The Data:

The AP report covers 4 states: Pennsylvania, Ohio, West Virginia and Texas. It does not specify in detail the nature of the complaints it discusses, which clouds the issue somewhat. However, from the report they appear to range from short term diminished water flow rates (not particularly serious), to contamination by stray methane migration (the most common complaint, apparently), to contamination by fracking fluid itself (the most serious allegation, I'd contend). Regardless, any incident or complaint is one too many, so for the purposes of this post they will all get lumped together.

If we are to determine whether these events are common or rare, we need to have data on the number of wells in the states considered by the report. The NRDC provides some figures for the number of oil and/or gas wells in each state, though these figures are from 2009, and don't say when the various wells would have been drilled, nor whether they are active or abandoned. However, the AP report doesn't specify whether complaints have originated from abandoned wells, old but still active conventional wells, or newly drilled shale wells, so perhaps the NRDC figures are the best to use. Regardless, I did a little more searching on various state regulator websites, finding the following:

Before comparing numbers of pollution incidents with the number of wells, I first want to mention one striking feature of the numbers in the AP report - the difference between the numbers of complaints received, and the number of incidents actually substantiated though tests carried out by the various agencies. For Pennsylvania, in 2012 the DEP received 499 complaints, but substantiated only 5, meaning only 1% were considered valid. In West Virginia, the DEP received 112 complaints, of which 4 were substantiated (just under 4%). For Ohio, 113 complaints in 2011-2012, with 4 substantiated (just under 4% again), while in Texas none of the 62 complaints relating to water quality have been substantiated (so 0%).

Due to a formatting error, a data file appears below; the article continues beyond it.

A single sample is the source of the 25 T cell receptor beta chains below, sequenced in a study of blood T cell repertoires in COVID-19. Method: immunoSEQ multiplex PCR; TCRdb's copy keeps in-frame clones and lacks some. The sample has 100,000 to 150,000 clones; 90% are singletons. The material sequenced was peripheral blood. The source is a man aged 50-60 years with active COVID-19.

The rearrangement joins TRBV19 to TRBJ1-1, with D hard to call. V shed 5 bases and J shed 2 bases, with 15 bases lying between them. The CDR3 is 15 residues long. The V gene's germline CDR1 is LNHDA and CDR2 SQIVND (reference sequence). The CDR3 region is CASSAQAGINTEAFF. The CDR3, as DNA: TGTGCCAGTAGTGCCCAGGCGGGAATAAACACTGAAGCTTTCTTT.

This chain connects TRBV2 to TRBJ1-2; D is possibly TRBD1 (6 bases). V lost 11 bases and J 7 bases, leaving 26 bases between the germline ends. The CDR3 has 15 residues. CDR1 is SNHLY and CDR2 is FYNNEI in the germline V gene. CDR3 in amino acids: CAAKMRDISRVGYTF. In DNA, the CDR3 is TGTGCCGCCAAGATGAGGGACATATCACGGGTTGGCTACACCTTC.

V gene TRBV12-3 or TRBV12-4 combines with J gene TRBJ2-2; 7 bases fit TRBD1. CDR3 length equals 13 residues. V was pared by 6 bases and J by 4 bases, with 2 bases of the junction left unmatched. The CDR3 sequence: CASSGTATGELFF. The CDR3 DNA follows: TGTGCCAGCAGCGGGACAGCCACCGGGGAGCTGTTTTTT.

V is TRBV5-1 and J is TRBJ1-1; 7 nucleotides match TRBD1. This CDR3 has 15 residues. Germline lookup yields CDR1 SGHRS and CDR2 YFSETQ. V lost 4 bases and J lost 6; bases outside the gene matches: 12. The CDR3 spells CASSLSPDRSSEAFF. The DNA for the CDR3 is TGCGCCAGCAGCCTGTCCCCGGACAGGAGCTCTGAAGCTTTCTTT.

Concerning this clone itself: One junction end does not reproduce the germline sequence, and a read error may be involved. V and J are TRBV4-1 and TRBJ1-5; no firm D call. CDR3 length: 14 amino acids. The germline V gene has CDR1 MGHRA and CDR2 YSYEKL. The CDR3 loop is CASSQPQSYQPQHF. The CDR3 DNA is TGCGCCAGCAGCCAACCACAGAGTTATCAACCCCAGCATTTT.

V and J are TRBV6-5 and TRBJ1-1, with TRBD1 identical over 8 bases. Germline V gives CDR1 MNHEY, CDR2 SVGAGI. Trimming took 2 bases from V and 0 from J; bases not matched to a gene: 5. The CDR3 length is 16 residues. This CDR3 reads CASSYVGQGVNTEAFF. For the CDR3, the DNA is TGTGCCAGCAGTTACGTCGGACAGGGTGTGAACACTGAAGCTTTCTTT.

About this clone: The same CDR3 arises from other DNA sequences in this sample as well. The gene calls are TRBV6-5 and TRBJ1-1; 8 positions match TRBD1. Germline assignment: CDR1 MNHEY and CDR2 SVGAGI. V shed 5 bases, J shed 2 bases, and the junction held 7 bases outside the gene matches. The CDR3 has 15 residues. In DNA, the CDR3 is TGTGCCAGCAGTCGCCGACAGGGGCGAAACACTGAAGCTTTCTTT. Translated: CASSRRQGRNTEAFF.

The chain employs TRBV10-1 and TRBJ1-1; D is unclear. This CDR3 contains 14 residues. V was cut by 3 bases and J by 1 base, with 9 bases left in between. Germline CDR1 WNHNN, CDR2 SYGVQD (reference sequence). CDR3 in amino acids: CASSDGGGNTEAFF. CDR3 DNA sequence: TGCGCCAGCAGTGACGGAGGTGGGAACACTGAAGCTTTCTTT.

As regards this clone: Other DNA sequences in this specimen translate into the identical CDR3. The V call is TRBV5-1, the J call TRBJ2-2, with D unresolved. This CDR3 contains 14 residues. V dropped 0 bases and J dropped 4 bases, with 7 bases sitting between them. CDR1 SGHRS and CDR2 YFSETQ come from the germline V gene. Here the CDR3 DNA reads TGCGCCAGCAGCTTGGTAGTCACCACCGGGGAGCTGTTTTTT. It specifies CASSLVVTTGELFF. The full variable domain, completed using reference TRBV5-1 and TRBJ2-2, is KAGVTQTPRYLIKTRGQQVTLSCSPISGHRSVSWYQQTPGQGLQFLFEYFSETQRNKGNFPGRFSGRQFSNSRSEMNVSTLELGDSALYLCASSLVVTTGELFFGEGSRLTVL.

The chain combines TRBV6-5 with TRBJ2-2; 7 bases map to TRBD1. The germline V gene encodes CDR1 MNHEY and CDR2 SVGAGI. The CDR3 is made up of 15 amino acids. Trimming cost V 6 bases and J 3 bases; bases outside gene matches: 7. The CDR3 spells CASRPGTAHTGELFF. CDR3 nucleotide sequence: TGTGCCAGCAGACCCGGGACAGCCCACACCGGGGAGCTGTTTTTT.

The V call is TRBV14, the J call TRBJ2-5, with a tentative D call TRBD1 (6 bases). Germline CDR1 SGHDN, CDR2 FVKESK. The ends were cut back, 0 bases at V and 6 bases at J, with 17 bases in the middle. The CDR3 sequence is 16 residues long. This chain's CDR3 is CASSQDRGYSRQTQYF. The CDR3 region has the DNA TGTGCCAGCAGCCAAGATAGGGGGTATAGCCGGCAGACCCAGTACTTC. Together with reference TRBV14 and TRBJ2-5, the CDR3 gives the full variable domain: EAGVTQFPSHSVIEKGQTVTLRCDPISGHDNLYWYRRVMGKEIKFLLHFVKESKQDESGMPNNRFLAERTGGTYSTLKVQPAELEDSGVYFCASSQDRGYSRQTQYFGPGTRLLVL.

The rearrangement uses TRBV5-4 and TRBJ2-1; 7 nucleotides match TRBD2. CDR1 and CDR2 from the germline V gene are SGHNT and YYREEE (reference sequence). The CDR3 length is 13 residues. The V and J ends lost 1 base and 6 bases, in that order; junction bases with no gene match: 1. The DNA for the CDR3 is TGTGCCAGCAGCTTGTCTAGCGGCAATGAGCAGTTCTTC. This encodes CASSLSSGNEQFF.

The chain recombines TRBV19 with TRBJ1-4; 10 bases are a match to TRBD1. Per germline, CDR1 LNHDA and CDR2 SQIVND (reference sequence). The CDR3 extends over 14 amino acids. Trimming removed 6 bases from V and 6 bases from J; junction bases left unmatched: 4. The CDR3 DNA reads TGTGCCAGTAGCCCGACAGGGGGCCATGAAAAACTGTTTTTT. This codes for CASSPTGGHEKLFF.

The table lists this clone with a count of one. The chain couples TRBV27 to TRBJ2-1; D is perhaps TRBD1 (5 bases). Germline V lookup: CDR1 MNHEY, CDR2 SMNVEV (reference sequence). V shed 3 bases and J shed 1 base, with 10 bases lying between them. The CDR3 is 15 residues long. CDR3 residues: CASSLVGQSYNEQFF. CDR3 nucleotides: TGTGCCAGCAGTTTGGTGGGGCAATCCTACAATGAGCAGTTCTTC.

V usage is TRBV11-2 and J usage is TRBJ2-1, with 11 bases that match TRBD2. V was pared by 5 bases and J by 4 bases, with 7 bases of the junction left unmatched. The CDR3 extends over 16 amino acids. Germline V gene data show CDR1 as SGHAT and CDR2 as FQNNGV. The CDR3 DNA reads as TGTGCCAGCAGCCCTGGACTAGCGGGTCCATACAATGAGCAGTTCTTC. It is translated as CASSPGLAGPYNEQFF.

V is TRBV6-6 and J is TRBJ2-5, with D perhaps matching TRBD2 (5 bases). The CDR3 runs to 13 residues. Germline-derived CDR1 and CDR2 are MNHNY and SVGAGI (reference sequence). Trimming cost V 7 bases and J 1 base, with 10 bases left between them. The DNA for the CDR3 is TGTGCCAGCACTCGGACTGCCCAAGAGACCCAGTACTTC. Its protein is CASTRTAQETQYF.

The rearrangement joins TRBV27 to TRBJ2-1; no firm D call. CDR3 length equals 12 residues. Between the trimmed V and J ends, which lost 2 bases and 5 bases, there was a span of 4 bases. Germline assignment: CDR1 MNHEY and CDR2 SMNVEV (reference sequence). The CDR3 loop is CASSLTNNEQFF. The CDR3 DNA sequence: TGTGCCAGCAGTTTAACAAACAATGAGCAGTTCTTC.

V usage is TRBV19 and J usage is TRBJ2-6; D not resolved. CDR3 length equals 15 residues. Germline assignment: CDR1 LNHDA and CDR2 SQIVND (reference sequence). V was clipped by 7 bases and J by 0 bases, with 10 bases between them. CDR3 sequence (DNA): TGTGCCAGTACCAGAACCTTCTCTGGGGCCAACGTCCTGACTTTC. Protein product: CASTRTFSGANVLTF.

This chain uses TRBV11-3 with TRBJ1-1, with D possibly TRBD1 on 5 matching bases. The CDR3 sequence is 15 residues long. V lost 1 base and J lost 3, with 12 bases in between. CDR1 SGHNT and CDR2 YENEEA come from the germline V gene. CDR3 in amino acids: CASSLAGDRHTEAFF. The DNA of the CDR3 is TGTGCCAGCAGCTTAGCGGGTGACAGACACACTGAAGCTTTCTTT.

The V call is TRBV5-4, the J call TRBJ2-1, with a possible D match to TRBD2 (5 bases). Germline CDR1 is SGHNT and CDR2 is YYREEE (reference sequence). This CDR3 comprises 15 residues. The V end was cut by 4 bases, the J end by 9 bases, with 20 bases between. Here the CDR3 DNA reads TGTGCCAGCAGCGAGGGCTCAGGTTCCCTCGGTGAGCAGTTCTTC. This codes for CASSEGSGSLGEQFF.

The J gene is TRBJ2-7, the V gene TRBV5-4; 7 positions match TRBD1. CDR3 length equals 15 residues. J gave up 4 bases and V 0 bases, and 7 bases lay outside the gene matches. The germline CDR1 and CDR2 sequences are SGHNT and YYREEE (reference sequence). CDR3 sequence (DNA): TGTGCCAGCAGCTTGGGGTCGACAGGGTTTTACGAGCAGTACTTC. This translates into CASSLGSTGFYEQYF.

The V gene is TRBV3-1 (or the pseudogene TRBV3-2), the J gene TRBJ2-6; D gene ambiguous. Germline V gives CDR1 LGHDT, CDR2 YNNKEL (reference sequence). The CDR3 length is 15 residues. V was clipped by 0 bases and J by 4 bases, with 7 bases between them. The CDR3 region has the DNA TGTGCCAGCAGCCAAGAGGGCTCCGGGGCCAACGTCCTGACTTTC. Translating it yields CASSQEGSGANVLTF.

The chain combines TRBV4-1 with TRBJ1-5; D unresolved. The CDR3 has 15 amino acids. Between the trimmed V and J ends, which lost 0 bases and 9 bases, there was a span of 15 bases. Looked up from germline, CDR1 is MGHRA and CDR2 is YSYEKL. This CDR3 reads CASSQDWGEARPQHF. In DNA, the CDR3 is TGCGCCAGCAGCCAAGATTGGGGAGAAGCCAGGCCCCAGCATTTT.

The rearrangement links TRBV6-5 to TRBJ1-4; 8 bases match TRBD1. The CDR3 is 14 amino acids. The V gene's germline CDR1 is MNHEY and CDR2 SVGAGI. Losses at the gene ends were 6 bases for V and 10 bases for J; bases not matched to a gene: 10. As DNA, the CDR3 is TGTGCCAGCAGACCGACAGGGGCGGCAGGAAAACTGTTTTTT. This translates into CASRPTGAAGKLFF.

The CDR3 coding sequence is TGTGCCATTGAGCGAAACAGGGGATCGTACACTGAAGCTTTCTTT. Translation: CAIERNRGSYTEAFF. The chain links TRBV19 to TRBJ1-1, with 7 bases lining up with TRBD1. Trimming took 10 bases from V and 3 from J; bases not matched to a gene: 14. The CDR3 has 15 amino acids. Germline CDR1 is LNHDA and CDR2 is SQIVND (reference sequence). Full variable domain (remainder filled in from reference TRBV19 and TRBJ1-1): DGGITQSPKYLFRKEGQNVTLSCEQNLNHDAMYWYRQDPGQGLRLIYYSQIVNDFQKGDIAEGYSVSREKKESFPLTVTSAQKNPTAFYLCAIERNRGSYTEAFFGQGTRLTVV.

Why is the the percentage of substantiated claims so low? I'm sure some readers might be tempted to drag out the litigious American stereotype, ready to complain and sue anything and anyone at the drop of a hat. However, perhaps the most relevant data comes from Pennsylvania, where a Penn State study revealed that 40% of private drinking water wells are failing at least one environmental standard anyway. Furthermore, there are over 1 million drinking water wells in Pennsylvania, and approximately 20,000 new ones are drilled every year

The scale of these numbers shows why it is not surprising that many people might have complaints about their water quality. If there happens to be a hydrocarbon well near by, then with all the media coverage of fracking, it is inevitable that drillers get the blame. However, the 40% figure shows that there are in fact there are many other potential sources of contamination, and rigorous testing is required to determine where the blame should properly be apportioned. The AP figures suggest that in over 95% of cases, gas drilling is not to blame.  

Are contamination incidents common?